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I hope to have a go at reading a little about the Eucharist. Because my religious sympathies largely lie with Buddhism, I thought it'd be good to know of anything comparative therein.

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    This Wikipedia article seems like a good introduction to the Eucharist. I suspect that this question isn't on-topic: because you're trying to understand the Christian Eucharist (about which you've read very little so far), not asking a question to try to understand Buddhism. – ChrisW Jun 17 '15 at 22:07
  • hi @ChrisW thanks for the reply but of course i don't think it's off topic, as e.g. i do believe i'm asking a question to try and understand buddhism – user2512 Jun 18 '15 at 0:34
  • If you haven't yet read even a little about the Eucharist, then how can telling you "this practice in Buddhism reminds me of the Eucharist" help you understand Buddhism? IMO the Eucharist isn't mainly about Transubstantiation (except perhaps as a reminder that the human body must eat, lives and will die) but is more about a) remembrance or mindfulness of Jesus (which is maybe like going to the Buddha for refuge) b) about gratitude or thanksgiving, e.g. for liberation (which might exist in Buddhism somehow but not exactly the same because there is no God to thank) ... – ChrisW Jun 18 '15 at 0:53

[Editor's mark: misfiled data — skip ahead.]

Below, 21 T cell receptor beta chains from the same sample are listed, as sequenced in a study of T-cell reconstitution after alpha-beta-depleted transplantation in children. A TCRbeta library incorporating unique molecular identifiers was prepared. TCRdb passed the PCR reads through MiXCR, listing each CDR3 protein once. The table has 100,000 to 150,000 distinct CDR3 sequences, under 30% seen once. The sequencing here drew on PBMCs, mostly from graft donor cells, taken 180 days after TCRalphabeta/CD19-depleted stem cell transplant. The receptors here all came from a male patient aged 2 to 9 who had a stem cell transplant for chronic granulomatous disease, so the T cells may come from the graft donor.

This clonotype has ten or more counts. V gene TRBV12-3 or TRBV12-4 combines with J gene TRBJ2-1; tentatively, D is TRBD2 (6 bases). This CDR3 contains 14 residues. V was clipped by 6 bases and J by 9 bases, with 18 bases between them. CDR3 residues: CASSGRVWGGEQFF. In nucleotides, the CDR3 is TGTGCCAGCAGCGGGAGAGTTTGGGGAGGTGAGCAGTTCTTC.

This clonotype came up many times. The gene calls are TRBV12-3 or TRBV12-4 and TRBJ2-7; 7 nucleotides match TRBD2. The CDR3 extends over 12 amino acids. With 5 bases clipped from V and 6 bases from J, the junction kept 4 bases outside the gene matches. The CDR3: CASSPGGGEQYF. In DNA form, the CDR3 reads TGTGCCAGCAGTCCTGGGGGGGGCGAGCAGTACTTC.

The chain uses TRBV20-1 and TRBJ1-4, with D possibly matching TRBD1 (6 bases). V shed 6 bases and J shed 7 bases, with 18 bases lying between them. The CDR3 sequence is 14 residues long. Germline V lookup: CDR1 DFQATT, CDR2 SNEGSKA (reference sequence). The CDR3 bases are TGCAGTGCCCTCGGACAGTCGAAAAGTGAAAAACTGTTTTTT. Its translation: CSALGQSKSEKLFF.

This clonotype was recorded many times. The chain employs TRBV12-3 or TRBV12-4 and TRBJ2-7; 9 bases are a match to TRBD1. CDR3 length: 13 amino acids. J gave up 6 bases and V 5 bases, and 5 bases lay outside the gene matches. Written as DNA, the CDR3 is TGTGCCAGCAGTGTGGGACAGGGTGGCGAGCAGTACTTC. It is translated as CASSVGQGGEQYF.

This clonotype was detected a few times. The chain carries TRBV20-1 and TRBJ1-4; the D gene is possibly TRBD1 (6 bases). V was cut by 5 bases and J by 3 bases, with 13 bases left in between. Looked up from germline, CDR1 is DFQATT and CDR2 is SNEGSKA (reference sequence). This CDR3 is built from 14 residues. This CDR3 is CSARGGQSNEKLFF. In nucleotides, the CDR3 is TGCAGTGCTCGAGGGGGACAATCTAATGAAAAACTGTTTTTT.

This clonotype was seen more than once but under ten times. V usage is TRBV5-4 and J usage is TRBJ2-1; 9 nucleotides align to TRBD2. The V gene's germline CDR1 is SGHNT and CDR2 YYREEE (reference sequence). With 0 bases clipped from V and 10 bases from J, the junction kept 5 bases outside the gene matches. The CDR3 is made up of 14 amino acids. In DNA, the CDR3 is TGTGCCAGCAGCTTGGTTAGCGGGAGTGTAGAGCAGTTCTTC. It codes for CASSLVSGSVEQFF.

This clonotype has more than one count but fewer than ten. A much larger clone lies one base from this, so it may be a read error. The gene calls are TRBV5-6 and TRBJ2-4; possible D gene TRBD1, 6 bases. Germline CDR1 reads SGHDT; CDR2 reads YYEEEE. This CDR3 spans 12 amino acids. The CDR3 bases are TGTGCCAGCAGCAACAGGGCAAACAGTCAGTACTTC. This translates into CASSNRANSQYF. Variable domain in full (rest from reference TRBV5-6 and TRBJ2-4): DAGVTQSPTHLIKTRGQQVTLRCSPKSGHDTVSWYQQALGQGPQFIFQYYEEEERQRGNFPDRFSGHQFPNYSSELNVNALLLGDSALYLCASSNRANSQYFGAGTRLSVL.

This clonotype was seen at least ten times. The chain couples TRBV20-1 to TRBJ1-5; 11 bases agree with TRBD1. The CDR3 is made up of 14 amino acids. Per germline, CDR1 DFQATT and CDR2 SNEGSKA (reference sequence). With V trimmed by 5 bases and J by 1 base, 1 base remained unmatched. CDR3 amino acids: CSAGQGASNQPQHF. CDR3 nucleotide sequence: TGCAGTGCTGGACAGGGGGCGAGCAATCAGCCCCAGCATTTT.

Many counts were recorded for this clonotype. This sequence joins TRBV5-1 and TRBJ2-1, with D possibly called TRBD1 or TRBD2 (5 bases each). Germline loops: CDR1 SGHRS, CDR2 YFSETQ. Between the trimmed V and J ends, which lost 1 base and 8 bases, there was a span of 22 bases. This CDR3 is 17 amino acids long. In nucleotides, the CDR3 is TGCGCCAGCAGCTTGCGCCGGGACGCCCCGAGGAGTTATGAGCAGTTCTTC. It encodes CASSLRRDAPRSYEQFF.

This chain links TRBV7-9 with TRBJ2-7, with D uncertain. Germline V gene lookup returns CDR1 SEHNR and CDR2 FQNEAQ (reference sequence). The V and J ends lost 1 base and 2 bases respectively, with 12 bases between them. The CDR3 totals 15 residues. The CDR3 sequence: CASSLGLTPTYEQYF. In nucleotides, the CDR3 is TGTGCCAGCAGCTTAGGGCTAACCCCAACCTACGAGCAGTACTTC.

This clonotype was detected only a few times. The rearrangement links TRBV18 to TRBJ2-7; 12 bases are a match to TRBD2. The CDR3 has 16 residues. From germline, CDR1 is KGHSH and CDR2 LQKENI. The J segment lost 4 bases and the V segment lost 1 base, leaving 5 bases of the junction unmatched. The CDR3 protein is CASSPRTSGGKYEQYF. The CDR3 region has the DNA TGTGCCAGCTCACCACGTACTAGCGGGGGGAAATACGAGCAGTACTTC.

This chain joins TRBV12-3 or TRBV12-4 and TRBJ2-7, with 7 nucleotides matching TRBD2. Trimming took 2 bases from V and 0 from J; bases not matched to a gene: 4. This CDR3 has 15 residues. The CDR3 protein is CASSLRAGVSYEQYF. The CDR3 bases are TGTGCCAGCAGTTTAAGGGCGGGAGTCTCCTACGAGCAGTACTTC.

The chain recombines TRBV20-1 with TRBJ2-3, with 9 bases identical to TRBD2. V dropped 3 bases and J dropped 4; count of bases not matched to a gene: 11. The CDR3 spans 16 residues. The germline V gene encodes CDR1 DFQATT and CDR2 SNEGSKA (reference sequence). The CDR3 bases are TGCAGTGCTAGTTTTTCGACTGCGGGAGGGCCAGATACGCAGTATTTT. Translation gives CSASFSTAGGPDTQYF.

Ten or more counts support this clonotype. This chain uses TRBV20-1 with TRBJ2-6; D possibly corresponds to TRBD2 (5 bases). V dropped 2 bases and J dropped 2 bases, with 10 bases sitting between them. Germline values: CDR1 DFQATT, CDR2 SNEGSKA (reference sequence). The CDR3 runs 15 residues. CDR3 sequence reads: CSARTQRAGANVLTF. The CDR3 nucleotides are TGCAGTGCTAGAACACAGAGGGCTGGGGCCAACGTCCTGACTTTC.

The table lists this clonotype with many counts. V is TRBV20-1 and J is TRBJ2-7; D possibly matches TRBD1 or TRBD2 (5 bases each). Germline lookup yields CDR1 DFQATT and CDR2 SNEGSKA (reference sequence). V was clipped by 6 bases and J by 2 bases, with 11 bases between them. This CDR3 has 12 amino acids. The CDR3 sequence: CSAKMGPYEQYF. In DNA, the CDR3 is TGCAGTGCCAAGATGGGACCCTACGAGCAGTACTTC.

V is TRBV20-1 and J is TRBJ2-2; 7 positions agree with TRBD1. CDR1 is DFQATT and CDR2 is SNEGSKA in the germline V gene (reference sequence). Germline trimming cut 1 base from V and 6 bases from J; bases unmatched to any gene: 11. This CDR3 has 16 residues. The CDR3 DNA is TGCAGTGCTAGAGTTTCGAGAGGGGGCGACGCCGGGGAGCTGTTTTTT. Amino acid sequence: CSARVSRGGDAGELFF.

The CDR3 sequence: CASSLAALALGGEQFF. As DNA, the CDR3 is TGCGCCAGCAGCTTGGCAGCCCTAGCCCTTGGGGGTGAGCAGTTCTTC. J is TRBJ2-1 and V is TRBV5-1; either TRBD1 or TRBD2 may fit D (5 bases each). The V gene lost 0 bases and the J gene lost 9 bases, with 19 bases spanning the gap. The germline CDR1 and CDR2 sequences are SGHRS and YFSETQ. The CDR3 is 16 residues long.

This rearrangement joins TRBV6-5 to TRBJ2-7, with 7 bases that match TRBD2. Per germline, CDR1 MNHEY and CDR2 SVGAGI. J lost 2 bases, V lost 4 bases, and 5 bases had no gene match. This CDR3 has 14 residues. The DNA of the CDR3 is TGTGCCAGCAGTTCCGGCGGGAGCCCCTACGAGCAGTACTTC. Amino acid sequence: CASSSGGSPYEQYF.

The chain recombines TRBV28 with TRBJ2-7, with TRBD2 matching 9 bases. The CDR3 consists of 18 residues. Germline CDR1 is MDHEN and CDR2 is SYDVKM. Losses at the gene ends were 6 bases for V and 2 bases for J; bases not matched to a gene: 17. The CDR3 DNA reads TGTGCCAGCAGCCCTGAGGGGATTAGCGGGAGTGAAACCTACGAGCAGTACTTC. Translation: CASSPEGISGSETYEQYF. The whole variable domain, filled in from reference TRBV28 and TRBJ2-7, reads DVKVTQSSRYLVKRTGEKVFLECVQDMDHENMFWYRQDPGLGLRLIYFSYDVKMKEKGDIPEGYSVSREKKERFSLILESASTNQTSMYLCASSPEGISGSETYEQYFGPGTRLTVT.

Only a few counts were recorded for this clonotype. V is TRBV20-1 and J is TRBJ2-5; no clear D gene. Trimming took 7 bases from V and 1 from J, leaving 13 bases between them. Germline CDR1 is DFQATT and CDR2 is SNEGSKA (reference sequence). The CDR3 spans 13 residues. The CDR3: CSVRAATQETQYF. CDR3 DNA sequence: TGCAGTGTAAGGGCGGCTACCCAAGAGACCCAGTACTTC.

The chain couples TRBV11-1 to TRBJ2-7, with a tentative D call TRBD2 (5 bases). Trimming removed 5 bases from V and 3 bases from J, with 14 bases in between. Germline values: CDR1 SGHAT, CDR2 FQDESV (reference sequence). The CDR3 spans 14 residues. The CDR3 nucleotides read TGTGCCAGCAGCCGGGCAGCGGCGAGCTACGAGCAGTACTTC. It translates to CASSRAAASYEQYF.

• ... c) eating, which is also a practice in Buddhism, e.g. Three Buddhist Verses to Chant Before Eating d) gathering into a community. However I don't see how to answer this question without it being more about the Eucharist than about Buddhism. Can you explain how to do that, and/or edit the question to make so that it doesn't seem to be asking "How could you explain the Christian Eucharist, to a Buddhist, using Buddhist practices and beliefs as an analogy"? – ChrisW Jun 18 '15 at 0:58
  • One analogy is that, whereas Christ said "This is my body" during their last supper while giving thanks and breaking bread, during the Buddha's last night he said that the Dhamma would be his body. – ChrisW Jun 18 '15 at 1:02
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Your question asks if there is "anything analogous." In my experience, the tsok feast fits that bill. Sharing the food gifts that were offered leads to a similar virtuous and calm mind, with feelings of gratitude and appreciation of community.

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  • Hi Brian and welcome to Buddhism SE. We have some guidelines for new user that you might find useful. – user2424 Jun 26 '15 at 18:16
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Chod practice. It is a practice of offering one's body and blood.

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Christ spoke in parables so it is difficult do say anything definite but it looks like it possibly could be a mindfulness ritual to remember the teachings of Christ and the potential of Christ is inside everyone... like every one is a Buddha.

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